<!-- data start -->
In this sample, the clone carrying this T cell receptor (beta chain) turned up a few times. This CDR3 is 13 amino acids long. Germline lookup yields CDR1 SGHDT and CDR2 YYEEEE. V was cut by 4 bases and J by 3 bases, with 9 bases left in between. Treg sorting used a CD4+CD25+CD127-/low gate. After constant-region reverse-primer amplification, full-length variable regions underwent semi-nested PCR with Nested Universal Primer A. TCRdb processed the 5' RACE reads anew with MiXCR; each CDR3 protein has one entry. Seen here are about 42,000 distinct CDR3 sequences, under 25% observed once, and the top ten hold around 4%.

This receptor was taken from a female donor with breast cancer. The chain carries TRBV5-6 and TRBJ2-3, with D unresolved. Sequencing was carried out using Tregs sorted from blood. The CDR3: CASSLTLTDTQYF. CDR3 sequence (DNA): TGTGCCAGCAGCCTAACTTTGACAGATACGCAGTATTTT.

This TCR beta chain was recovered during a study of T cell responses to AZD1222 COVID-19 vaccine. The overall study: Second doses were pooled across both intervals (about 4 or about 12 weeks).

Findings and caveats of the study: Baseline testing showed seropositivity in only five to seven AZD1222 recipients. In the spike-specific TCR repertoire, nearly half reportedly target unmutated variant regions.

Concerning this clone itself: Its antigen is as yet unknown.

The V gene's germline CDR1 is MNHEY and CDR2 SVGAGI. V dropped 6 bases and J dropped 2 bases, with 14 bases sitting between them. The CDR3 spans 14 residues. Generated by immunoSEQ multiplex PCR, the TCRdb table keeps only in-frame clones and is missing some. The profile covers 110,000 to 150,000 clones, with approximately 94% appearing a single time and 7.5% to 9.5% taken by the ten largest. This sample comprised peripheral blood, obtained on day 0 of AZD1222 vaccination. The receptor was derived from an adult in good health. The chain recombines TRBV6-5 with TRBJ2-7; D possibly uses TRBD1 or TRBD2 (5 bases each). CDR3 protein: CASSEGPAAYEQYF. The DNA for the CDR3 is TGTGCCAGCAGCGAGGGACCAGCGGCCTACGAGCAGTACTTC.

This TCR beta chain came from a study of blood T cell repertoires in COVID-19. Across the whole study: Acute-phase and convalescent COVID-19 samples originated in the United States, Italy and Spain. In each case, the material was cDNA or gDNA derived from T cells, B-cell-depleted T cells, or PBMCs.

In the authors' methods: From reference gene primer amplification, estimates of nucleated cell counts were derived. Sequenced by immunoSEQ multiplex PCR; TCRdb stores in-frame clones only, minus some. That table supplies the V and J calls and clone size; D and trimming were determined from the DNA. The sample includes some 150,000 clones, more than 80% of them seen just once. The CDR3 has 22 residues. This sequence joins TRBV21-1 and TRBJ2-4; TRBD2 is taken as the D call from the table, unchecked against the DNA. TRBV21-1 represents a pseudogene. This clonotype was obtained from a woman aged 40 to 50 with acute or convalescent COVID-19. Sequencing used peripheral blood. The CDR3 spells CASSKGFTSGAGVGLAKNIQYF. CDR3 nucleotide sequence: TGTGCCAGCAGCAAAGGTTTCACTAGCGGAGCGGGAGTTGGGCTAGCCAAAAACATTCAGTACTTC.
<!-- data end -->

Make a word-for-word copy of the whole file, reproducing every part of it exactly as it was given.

In this sample, the clone carrying this T cell receptor (beta chain) turned up a few times. This CDR3 is 13 amino acids long. Germline lookup yields CDR1 SGHDT and CDR2 YYEEEE. V was cut by 4 bases and J by 3 bases, with 9 bases left in between. Treg sorting used a CD4+CD25+CD127-/low gate. After constant-region reverse-primer amplification, full-length variable regions underwent semi-nested PCR with Nested Universal Primer A. TCRdb processed the 5' RACE reads anew with MiXCR; each CDR3 protein has one entry. Seen here are about 42,000 distinct CDR3 sequences, under 25% observed once, and the top ten hold around 4%.

This receptor was taken from a female donor with breast cancer. The chain carries TRBV5-6 and TRBJ2-3, with D unresolved. Sequencing was carried out using Tregs sorted from blood. The CDR3: CASSLTLTDTQYF. CDR3 sequence (DNA): TGTGCCAGCAGCCTAACTTTGACAGATACGCAGTATTTT.

This TCR beta chain was recovered during a study of T cell responses to AZD1222 COVID-19 vaccine. The overall study: Second doses were pooled across both intervals (about 4 or about 12 weeks).

Findings and caveats of the study: Baseline testing showed seropositivity in only five to seven AZD1222 recipients. In the spike-specific TCR repertoire, nearly half reportedly target unmutated variant regions.

Concerning this clone itself: Its antigen is as yet unknown.

The V gene's germline CDR1 is MNHEY and CDR2 SVGAGI. V dropped 6 bases and J dropped 2 bases, with 14 bases sitting between them. The CDR3 spans 14 residues. Generated by immunoSEQ multiplex PCR, the TCRdb table keeps only in-frame clones and is missing some. The profile covers 110,000 to 150,000 clones, with approximately 94% appearing a single time and 7.5% to 9.5% taken by the ten largest. This sample comprised peripheral blood, obtained on day 0 of AZD1222 vaccination. The receptor was derived from an adult in good health. The chain recombines TRBV6-5 with TRBJ2-7; D possibly uses TRBD1 or TRBD2 (5 bases each). CDR3 protein: CASSEGPAAYEQYF. The DNA for the CDR3 is TGTGCCAGCAGCGAGGGACCAGCGGCCTACGAGCAGTACTTC.

This TCR beta chain came from a study of blood T cell repertoires in COVID-19. Across the whole study: Acute-phase and convalescent COVID-19 samples originated in the United States, Italy and Spain. In each case, the material was cDNA or gDNA derived from T cells, B-cell-depleted T cells, or PBMCs.

In the authors' methods: From reference gene primer amplification, estimates of nucleated cell counts were derived. Sequenced by immunoSEQ multiplex PCR; TCRdb stores in-frame clones only, minus some. That table supplies the V and J calls and clone size; D and trimming were determined from the DNA. The sample includes some 150,000 clones, more than 80% of them seen just once. The CDR3 has 22 residues. This sequence joins TRBV21-1 and TRBJ2-4; TRBD2 is taken as the D call from the table, unchecked against the DNA. TRBV21-1 represents a pseudogene. This clonotype was obtained from a woman aged 40 to 50 with acute or convalescent COVID-19. Sequencing used peripheral blood. The CDR3 spells CASSKGFTSGAGVGLAKNIQYF. CDR3 nucleotide sequence: TGTGCCAGCAGCAAAGGTTTCACTAGCGGAGCGGGAGTTGGGCTAGCCAAAAACATTCAGTACTTC.